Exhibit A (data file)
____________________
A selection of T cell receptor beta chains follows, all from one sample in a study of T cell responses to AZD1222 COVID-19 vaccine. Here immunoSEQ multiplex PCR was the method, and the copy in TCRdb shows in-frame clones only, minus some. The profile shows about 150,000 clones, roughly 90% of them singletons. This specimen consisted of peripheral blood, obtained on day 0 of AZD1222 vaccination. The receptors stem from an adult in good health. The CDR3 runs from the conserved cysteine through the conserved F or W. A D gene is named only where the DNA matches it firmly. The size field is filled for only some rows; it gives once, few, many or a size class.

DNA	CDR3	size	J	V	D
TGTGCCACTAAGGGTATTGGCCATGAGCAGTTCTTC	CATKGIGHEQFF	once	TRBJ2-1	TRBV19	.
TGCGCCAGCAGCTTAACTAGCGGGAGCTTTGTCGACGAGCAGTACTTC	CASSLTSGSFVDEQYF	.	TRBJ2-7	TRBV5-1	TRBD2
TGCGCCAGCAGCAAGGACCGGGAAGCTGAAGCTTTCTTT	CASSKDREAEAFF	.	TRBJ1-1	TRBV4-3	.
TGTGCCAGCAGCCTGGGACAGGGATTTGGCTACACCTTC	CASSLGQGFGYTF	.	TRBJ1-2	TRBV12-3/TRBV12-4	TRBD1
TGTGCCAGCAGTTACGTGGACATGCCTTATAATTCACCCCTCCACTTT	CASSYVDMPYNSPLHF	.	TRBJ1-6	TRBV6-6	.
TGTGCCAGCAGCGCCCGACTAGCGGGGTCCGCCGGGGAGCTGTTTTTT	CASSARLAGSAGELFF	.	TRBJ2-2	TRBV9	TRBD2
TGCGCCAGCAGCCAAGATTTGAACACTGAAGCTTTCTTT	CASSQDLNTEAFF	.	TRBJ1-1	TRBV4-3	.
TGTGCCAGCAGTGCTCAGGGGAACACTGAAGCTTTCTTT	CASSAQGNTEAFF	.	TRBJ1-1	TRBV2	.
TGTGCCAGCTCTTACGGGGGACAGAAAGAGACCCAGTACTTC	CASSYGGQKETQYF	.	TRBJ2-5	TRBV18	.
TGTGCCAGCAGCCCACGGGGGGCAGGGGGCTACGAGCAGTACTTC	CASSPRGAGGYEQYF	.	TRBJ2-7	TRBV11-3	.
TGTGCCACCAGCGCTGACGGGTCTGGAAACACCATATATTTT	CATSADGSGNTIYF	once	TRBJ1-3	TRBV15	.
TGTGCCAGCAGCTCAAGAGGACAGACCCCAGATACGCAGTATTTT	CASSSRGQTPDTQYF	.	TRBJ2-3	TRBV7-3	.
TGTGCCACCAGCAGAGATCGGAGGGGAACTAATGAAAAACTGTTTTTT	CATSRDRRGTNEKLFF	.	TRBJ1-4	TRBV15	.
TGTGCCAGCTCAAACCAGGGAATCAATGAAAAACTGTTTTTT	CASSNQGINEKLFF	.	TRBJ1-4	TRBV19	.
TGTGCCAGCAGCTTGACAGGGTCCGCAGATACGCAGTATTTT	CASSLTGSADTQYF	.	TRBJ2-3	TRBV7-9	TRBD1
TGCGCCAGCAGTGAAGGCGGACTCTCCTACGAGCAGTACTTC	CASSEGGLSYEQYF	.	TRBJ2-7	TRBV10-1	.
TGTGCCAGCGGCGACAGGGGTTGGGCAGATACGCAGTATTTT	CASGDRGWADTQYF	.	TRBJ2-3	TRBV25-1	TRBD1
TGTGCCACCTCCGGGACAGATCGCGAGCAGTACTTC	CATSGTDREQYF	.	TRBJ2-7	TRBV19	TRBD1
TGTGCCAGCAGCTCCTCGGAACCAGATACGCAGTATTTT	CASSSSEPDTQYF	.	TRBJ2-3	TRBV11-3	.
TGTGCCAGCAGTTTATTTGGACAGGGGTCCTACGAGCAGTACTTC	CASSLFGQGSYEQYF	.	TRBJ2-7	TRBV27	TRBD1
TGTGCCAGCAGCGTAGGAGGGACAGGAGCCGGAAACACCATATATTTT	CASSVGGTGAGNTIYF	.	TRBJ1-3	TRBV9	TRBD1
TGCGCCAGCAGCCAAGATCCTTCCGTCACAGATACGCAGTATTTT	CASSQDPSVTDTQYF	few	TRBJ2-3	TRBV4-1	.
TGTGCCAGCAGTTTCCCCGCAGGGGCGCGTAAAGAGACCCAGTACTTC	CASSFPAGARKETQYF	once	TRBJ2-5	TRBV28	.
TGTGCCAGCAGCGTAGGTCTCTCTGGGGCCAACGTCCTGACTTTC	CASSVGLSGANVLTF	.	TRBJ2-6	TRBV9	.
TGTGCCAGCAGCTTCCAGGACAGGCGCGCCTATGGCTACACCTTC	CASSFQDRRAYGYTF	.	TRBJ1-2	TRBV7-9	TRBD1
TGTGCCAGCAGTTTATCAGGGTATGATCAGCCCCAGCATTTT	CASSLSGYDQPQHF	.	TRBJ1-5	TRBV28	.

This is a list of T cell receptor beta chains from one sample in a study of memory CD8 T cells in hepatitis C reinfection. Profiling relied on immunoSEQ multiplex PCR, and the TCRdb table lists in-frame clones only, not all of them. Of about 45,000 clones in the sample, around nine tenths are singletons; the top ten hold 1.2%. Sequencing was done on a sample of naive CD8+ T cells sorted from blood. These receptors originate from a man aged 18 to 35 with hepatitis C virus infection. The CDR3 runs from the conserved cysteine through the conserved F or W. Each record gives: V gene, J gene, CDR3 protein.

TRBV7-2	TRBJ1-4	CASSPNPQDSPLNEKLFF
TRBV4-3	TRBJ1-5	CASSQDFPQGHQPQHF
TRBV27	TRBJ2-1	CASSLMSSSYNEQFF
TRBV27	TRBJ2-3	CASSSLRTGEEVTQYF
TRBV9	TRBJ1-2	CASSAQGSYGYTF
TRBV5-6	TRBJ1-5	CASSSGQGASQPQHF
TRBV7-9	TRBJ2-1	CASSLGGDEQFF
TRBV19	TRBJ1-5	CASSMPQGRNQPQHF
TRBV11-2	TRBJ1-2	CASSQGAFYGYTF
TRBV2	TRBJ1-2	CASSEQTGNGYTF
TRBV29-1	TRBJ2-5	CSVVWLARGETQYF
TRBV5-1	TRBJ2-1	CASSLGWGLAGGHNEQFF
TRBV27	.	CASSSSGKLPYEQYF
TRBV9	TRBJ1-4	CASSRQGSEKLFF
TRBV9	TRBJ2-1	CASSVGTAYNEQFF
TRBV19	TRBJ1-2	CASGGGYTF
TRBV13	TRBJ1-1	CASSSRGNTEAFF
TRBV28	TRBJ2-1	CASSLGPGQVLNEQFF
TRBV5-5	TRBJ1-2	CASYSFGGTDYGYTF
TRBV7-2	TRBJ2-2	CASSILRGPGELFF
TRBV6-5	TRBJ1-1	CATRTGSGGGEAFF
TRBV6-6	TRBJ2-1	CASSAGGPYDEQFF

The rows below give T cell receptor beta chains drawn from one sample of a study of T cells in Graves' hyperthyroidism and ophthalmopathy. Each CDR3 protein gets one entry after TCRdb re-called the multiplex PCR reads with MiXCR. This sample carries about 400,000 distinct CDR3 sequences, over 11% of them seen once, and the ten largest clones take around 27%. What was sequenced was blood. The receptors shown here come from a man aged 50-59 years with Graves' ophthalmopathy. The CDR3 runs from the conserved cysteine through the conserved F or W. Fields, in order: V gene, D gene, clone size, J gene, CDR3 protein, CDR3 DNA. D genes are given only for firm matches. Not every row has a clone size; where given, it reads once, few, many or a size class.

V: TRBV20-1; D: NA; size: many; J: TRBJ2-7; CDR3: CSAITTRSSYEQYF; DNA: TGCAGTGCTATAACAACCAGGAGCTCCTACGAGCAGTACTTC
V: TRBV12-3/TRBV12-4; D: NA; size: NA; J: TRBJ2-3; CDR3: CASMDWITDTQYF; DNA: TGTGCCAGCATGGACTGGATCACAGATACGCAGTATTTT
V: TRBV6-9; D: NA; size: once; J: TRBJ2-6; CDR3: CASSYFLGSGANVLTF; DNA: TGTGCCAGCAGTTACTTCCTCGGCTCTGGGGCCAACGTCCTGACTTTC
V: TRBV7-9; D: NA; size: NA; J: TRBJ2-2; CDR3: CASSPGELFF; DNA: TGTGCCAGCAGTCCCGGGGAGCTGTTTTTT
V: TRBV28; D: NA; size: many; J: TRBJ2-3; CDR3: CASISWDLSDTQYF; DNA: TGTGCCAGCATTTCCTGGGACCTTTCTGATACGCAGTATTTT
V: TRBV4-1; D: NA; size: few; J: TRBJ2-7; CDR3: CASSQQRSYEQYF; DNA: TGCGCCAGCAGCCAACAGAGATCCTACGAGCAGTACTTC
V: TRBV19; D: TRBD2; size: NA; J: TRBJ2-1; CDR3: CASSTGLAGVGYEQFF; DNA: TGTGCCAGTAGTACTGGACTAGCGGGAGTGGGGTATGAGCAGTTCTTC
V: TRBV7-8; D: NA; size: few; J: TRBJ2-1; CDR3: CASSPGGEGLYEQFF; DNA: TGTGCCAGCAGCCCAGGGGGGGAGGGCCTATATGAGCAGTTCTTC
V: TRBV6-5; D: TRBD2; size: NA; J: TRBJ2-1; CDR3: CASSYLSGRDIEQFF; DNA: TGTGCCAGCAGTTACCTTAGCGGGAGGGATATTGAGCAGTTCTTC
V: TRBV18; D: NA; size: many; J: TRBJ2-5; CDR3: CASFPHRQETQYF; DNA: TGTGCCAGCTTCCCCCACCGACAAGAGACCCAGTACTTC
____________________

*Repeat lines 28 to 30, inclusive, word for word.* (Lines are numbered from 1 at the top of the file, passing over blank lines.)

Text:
TGTGCCAGCAGTTTATCAGGGTATGATCAGCCCCAGCATTTT	CASSLSGYDQPQHF	.	TRBJ1-5	TRBV28	.

This is a list of T cell receptor beta chains from one sample in a study of memory CD8 T cells in hepatitis C reinfection. Profiling relied on immunoSEQ multiplex PCR, and the TCRdb table lists in-frame clones only, not all of them. Of about 45,000 clones in the sample, around nine tenths are singletons; the top ten hold 1.2%. Sequencing was done on a sample of naive CD8+ T cells sorted from blood. These receptors originate from a man aged 18 to 35 with hepatitis C virus infection. The CDR3 runs from the conserved cysteine through the conserved F or W. Each record gives: V gene, J gene, CDR3 protein.

TRBV7-2	TRBJ1-4	CASSPNPQDSPLNEKLFF